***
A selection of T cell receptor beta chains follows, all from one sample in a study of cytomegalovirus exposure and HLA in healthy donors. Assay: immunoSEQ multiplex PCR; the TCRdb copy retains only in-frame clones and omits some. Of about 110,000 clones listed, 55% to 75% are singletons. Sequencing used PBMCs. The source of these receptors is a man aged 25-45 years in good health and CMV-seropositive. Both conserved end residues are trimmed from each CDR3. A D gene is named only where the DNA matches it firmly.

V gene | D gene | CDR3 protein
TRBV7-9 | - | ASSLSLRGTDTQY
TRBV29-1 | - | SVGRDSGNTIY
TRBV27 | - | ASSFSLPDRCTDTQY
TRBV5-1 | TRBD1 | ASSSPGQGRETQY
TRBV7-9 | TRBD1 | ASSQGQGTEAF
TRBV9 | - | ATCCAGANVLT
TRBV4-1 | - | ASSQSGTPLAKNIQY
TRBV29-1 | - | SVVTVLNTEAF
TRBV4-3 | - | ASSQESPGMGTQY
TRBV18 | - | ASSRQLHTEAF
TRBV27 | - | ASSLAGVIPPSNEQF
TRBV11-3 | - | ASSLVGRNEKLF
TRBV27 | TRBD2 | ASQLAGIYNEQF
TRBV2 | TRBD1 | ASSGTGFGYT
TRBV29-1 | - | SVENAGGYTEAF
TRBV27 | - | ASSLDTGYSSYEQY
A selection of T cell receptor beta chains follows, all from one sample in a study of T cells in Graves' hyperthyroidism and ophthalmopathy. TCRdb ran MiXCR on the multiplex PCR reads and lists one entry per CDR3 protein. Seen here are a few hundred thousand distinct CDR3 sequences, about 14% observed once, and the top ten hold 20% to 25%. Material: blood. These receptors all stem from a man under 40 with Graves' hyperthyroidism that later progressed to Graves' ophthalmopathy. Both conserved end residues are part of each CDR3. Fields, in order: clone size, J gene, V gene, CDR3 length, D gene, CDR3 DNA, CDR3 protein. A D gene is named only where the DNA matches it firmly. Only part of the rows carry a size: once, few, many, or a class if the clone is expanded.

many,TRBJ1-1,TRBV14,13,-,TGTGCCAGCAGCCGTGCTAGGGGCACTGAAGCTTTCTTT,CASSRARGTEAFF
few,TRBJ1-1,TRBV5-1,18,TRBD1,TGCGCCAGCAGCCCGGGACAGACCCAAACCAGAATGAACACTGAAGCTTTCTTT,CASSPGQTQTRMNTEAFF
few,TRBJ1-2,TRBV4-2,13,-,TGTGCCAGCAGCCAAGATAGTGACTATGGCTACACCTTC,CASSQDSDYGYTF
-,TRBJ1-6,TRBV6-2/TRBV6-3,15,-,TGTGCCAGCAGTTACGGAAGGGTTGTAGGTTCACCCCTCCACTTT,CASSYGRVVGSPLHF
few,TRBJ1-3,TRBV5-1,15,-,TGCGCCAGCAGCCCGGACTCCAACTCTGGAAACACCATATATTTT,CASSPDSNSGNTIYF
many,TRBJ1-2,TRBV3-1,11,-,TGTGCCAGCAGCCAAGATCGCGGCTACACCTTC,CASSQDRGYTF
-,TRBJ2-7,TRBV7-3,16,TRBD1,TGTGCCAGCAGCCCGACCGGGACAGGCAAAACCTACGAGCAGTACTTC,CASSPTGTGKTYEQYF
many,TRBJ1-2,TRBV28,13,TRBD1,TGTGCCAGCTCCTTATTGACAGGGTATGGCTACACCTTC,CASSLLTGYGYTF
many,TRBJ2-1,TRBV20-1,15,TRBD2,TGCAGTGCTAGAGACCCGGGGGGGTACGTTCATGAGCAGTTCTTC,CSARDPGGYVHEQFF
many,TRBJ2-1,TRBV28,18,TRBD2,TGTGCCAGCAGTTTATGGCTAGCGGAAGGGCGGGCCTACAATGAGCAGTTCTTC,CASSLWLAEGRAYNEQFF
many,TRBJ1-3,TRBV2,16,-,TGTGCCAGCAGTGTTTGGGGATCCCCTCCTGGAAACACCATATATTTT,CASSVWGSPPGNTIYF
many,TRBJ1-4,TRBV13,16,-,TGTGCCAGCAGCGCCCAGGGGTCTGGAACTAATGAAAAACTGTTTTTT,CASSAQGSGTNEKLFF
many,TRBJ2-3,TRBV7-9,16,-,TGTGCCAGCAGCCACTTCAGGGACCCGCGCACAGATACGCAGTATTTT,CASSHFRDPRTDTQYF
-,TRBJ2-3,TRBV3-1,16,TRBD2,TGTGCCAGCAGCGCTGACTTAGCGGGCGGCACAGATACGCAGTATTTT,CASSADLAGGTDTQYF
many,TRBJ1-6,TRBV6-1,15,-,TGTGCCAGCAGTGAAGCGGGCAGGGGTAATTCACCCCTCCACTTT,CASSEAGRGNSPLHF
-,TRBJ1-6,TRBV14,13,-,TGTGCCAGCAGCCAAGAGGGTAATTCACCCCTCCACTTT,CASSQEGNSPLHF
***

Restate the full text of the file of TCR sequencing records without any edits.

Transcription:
A selection of T cell receptor beta chains follows, all from one sample in a study of cytomegalovirus exposure and HLA in healthy donors. Assay: immunoSEQ multiplex PCR; the TCRdb copy retains only in-frame clones and omits some. Of about 110,000 clones listed, 55% to 75% are singletons. Sequencing used PBMCs. The source of these receptors is a man aged 25-45 years in good health and CMV-seropositive. Both conserved end residues are trimmed from each CDR3. A D gene is named only where the DNA matches it firmly.

V gene | D gene | CDR3 protein
TRBV7-9 | - | ASSLSLRGTDTQY
TRBV29-1 | - | SVGRDSGNTIY
TRBV27 | - | ASSFSLPDRCTDTQY
TRBV5-1 | TRBD1 | ASSSPGQGRETQY
TRBV7-9 | TRBD1 | ASSQGQGTEAF
TRBV9 | - | ATCCAGANVLT
TRBV4-1 | - | ASSQSGTPLAKNIQY
TRBV29-1 | - | SVVTVLNTEAF
TRBV4-3 | - | ASSQESPGMGTQY
TRBV18 | - | ASSRQLHTEAF
TRBV27 | - | ASSLAGVIPPSNEQF
TRBV11-3 | - | ASSLVGRNEKLF
TRBV27 | TRBD2 | ASQLAGIYNEQF
TRBV2 | TRBD1 | ASSGTGFGYT
TRBV29-1 | - | SVENAGGYTEAF
TRBV27 | - | ASSLDTGYSSYEQY
A selection of T cell receptor beta chains follows, all from one sample in a study of T cells in Graves' hyperthyroidism and ophthalmopathy. TCRdb ran MiXCR on the multiplex PCR reads and lists one entry per CDR3 protein. Seen here are a few hundred thousand distinct CDR3 sequences, about 14% observed once, and the top ten hold 20% to 25%. Material: blood. These receptors all stem from a man under 40 with Graves' hyperthyroidism that later progressed to Graves' ophthalmopathy. Both conserved end residues are part of each CDR3. Fields, in order: clone size, J gene, V gene, CDR3 length, D gene, CDR3 DNA, CDR3 protein. A D gene is named only where the DNA matches it firmly. Only part of the rows carry a size: once, few, many, or a class if the clone is expanded.

many,TRBJ1-1,TRBV14,13,-,TGTGCCAGCAGCCGTGCTAGGGGCACTGAAGCTTTCTTT,CASSRARGTEAFF
few,TRBJ1-1,TRBV5-1,18,TRBD1,TGCGCCAGCAGCCCGGGACAGACCCAAACCAGAATGAACACTGAAGCTTTCTTT,CASSPGQTQTRMNTEAFF
few,TRBJ1-2,TRBV4-2,13,-,TGTGCCAGCAGCCAAGATAGTGACTATGGCTACACCTTC,CASSQDSDYGYTF
-,TRBJ1-6,TRBV6-2/TRBV6-3,15,-,TGTGCCAGCAGTTACGGAAGGGTTGTAGGTTCACCCCTCCACTTT,CASSYGRVVGSPLHF
few,TRBJ1-3,TRBV5-1,15,-,TGCGCCAGCAGCCCGGACTCCAACTCTGGAAACACCATATATTTT,CASSPDSNSGNTIYF
many,TRBJ1-2,TRBV3-1,11,-,TGTGCCAGCAGCCAAGATCGCGGCTACACCTTC,CASSQDRGYTF
-,TRBJ2-7,TRBV7-3,16,TRBD1,TGTGCCAGCAGCCCGACCGGGACAGGCAAAACCTACGAGCAGTACTTC,CASSPTGTGKTYEQYF
many,TRBJ1-2,TRBV28,13,TRBD1,TGTGCCAGCTCCTTATTGACAGGGTATGGCTACACCTTC,CASSLLTGYGYTF
many,TRBJ2-1,TRBV20-1,15,TRBD2,TGCAGTGCTAGAGACCCGGGGGGGTACGTTCATGAGCAGTTCTTC,CSARDPGGYVHEQFF
many,TRBJ2-1,TRBV28,18,TRBD2,TGTGCCAGCAGTTTATGGCTAGCGGAAGGGCGGGCCTACAATGAGCAGTTCTTC,CASSLWLAEGRAYNEQFF
many,TRBJ1-3,TRBV2,16,-,TGTGCCAGCAGTGTTTGGGGATCCCCTCCTGGAAACACCATATATTTT,CASSVWGSPPGNTIYF
many,TRBJ1-4,TRBV13,16,-,TGTGCCAGCAGCGCCCAGGGGTCTGGAACTAATGAAAAACTGTTTTTT,CASSAQGSGTNEKLFF
many,TRBJ2-3,TRBV7-9,16,-,TGTGCCAGCAGCCACTTCAGGGACCCGCGCACAGATACGCAGTATTTT,CASSHFRDPRTDTQYF
-,TRBJ2-3,TRBV3-1,16,TRBD2,TGTGCCAGCAGCGCTGACTTAGCGGGCGGCACAGATACGCAGTATTTT,CASSADLAGGTDTQYF
many,TRBJ1-6,TRBV6-1,15,-,TGTGCCAGCAGTGAAGCGGGCAGGGGTAATTCACCCCTCCACTTT,CASSEAGRGNSPLHF
-,TRBJ1-6,TRBV14,13,-,TGTGCCAGCAGCCAAGAGGGTAATTCACCCCTCCACTTT,CASSQEGNSPLHF